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U3A Writing: Baseball In Africa

…In the months of preparation it was found that though we could borrow some wooden stands it was doubtful if there would be anything like enough for the numbers expected to attend. It was therefore decided to build a stand behind the diamond. One of the farmer members allowed a brick-maker from his farm to find a suitable ant-hill from which the bricks could be made….

John Ricketts recalls the day when an American baseball team played a game in Africa.

From 1954 – 1957 I was on the committee of the QueQue Sports Club. The committee consisted of people voted in by the whole body of members plus two representatives form each of the sports bodies. At the time we had baseball, bowls, cricket hockey rugby and table tennis that I can remember and possibly others that I have forgotten. We had no soccer because that was played by the Africans and was predominantly a black sport. Que Que Sports club was a white club at the time though there were a few Asian members. I was on the Committee representing the hockey section.

At one of the committee meetings, one of the baseball representatives announced that an American baseball team was to visit the country and that QueQue had been chosen as one of the three international matches. It was a great honour for, as far as I know, it was the first international fixture ever to be played in the town. They asked for the help of the club to entertain the Americans and listed their requirements. The one which raised eyebrows was the request to play the match on the cricket pitch because it was bigger and better than the baseball pitch. After some discussion over the heads of the cricket representatives who feared their wicket it was agreed.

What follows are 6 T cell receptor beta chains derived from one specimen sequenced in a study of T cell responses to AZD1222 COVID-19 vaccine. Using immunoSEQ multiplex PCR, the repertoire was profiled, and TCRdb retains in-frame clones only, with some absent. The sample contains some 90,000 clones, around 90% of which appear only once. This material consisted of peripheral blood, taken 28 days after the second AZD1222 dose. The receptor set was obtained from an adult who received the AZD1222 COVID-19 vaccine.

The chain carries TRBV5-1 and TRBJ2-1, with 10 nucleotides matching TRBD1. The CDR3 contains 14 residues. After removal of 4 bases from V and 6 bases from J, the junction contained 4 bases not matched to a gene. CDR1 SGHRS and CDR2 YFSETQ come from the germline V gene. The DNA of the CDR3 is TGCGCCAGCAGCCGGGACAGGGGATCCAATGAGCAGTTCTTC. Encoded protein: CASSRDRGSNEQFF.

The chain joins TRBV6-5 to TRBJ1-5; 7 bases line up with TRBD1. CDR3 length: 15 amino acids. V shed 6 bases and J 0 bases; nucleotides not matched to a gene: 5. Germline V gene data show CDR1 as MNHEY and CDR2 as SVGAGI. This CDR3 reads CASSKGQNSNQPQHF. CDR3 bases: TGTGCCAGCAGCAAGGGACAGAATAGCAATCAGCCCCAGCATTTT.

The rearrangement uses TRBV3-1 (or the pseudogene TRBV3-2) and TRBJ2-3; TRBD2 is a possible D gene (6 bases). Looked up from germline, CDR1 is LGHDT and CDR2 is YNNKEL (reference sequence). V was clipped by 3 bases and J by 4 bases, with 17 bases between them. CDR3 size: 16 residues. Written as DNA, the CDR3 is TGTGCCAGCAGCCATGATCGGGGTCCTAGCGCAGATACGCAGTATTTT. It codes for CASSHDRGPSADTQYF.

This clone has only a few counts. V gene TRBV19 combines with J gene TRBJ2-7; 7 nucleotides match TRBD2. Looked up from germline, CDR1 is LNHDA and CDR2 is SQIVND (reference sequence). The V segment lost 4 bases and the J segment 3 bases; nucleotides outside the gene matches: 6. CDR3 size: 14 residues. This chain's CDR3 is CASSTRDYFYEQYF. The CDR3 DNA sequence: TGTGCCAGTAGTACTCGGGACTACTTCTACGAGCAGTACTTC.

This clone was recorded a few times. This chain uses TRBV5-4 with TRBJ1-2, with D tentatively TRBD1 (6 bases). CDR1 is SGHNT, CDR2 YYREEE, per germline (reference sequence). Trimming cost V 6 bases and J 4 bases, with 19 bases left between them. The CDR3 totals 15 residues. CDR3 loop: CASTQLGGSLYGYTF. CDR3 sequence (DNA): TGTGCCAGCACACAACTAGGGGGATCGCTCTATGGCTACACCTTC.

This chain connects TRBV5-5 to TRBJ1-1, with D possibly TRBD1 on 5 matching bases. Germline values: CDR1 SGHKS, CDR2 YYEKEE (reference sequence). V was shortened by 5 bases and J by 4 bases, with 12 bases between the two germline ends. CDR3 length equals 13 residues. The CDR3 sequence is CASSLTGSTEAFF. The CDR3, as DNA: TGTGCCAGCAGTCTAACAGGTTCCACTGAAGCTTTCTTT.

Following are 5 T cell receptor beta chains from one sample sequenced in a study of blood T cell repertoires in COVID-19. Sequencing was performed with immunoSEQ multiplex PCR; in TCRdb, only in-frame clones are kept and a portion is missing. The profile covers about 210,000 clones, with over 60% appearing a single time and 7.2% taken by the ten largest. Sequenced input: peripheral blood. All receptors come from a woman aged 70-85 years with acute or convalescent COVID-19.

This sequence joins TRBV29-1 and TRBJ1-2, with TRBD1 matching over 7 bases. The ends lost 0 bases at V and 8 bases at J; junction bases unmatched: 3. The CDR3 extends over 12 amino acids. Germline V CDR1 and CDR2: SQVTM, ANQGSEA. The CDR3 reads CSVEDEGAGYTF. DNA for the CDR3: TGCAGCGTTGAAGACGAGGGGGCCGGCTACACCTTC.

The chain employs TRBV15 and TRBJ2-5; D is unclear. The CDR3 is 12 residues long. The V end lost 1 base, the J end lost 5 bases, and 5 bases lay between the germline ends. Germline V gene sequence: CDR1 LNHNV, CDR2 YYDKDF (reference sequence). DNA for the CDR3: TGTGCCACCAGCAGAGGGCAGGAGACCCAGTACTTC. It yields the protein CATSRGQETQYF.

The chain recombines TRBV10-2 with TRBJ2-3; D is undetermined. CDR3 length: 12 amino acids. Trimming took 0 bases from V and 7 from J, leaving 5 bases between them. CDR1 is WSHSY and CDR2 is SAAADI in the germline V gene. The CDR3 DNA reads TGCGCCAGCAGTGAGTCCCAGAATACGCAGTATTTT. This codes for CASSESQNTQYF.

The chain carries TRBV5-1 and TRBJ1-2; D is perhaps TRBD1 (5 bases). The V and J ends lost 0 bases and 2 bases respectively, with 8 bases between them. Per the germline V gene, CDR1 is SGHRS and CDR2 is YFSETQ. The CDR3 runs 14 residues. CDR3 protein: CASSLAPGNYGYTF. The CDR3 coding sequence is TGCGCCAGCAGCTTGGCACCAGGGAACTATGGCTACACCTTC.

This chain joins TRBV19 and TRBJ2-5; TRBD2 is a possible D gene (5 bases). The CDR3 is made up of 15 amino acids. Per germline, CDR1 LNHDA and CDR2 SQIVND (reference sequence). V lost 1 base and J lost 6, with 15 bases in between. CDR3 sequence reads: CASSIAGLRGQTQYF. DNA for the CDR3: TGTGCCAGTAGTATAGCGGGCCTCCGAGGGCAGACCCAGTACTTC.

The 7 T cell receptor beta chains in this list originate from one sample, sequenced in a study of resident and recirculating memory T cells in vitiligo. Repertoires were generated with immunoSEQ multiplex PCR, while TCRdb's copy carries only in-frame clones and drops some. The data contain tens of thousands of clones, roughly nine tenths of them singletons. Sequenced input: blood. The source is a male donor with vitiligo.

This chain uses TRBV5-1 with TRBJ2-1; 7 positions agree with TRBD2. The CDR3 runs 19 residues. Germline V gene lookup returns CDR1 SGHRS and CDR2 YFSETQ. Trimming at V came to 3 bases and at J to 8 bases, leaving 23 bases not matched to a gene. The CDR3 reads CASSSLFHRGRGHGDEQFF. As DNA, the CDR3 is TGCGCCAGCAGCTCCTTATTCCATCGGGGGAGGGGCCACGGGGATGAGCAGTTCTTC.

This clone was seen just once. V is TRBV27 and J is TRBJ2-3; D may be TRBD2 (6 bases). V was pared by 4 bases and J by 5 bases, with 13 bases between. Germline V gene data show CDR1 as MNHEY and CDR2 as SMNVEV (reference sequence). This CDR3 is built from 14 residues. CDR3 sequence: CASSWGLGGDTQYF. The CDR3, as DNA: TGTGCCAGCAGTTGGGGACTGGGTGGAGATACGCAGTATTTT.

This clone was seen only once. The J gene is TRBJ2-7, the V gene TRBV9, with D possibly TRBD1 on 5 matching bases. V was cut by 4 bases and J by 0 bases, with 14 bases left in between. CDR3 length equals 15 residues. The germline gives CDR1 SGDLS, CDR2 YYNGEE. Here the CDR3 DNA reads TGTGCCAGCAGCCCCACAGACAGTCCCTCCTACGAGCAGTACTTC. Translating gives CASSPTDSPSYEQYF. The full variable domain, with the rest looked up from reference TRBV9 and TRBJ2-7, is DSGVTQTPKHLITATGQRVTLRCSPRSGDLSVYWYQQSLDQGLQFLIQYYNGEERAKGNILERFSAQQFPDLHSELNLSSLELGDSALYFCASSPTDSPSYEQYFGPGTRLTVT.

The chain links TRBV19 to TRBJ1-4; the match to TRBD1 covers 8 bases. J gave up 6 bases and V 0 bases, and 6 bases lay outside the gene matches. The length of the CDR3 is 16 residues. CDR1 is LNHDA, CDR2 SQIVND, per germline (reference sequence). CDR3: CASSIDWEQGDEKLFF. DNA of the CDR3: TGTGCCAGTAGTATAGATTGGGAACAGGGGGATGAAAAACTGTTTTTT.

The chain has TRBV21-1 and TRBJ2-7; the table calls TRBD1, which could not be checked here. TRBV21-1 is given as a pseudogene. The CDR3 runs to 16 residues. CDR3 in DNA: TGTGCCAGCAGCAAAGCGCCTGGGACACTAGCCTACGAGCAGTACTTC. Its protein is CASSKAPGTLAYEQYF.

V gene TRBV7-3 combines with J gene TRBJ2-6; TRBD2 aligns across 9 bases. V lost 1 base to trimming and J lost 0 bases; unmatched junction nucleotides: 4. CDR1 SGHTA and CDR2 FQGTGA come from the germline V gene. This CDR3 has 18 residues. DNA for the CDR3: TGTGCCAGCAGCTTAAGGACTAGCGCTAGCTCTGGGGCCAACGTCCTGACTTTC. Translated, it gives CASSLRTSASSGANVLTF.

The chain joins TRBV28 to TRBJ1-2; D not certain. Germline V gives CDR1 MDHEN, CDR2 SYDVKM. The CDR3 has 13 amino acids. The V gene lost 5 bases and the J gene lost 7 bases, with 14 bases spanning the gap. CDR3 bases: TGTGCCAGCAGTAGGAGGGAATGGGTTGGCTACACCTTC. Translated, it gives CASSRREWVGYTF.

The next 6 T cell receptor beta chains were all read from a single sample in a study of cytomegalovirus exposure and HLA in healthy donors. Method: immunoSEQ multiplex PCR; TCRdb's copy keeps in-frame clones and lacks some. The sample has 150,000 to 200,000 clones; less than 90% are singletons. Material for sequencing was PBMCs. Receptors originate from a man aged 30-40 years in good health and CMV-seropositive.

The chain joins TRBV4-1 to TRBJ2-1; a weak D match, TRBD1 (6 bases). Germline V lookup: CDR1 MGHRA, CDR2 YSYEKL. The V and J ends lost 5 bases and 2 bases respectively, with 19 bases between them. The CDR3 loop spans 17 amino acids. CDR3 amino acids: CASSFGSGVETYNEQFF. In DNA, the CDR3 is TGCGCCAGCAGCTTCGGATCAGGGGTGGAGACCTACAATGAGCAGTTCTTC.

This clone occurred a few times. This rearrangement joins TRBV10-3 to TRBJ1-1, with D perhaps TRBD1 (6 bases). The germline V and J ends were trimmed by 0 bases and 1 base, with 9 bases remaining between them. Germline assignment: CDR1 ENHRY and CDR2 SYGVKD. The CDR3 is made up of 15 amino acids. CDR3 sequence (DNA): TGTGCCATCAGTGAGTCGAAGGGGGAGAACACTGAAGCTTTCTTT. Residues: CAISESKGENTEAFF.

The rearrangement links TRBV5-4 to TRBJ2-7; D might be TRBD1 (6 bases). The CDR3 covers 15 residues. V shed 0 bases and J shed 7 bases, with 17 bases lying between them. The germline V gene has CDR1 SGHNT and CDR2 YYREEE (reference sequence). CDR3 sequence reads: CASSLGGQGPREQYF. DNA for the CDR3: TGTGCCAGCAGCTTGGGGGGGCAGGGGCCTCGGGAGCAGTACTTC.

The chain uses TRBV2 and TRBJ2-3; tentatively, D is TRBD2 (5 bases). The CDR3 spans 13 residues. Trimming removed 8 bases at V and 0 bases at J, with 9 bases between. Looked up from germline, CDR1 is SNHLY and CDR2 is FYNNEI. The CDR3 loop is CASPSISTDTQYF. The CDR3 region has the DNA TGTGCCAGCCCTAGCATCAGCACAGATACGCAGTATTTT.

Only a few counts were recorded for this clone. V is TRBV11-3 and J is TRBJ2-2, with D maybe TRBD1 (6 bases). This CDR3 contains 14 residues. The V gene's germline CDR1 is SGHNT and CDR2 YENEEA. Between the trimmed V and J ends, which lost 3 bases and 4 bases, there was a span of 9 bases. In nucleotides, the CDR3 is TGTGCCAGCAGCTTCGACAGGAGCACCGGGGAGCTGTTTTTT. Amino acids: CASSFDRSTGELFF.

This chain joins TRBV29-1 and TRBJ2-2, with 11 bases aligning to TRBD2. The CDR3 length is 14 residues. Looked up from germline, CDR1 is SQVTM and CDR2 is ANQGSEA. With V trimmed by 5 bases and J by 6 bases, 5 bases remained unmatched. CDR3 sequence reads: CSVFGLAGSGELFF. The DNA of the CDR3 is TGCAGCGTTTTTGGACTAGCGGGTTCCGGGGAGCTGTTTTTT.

In the months of preparation it was found that though we could borrow some wooden stands it was doubtful if there would be anything like enough for the numbers expected to attend. It was therefore decided to build a stand behind the diamond. One of the farmer members allowed a brick-maker from his farm to find a suitable ant-hill from which the bricks could be made. The bricks were shaped and made and brought to the site. We watched the stand take shape but soon we began to worry about the slow progress. Would it be finished in time for the game? Eventually the work was finished and the whole lot was covered in cement. The day before the match it was declared ready.

That evening I was given a stick with which to measure the width of the seats, a set of stencils and a tin of black paint to number each of the spaces. I had reserved a seat for myself right in the middle, behind the catcher where I would be able to see all the play. Between the stand and the diamond there was a fence of chicken wire.

The Rhodesian team was outclassed by the tourists but the game was interesting. It was amazing to see how the ball moved in the air from the pitcher to the bat. The timing and power of the batter were also awesome.

By the end of the last innings everyone agreed that it had been a very interesting and enjoyable afternoon. The snag appeared as the spectators got up from their numbered seats and found that they had the number of their seats still. The paint, put on so late the day before had not dried properly. For some reason everybody blamed me.

The day was finished with a dance and a braaifleische and eventually even the cricketers were satisfied, Little or no damage had been done to the wicket.


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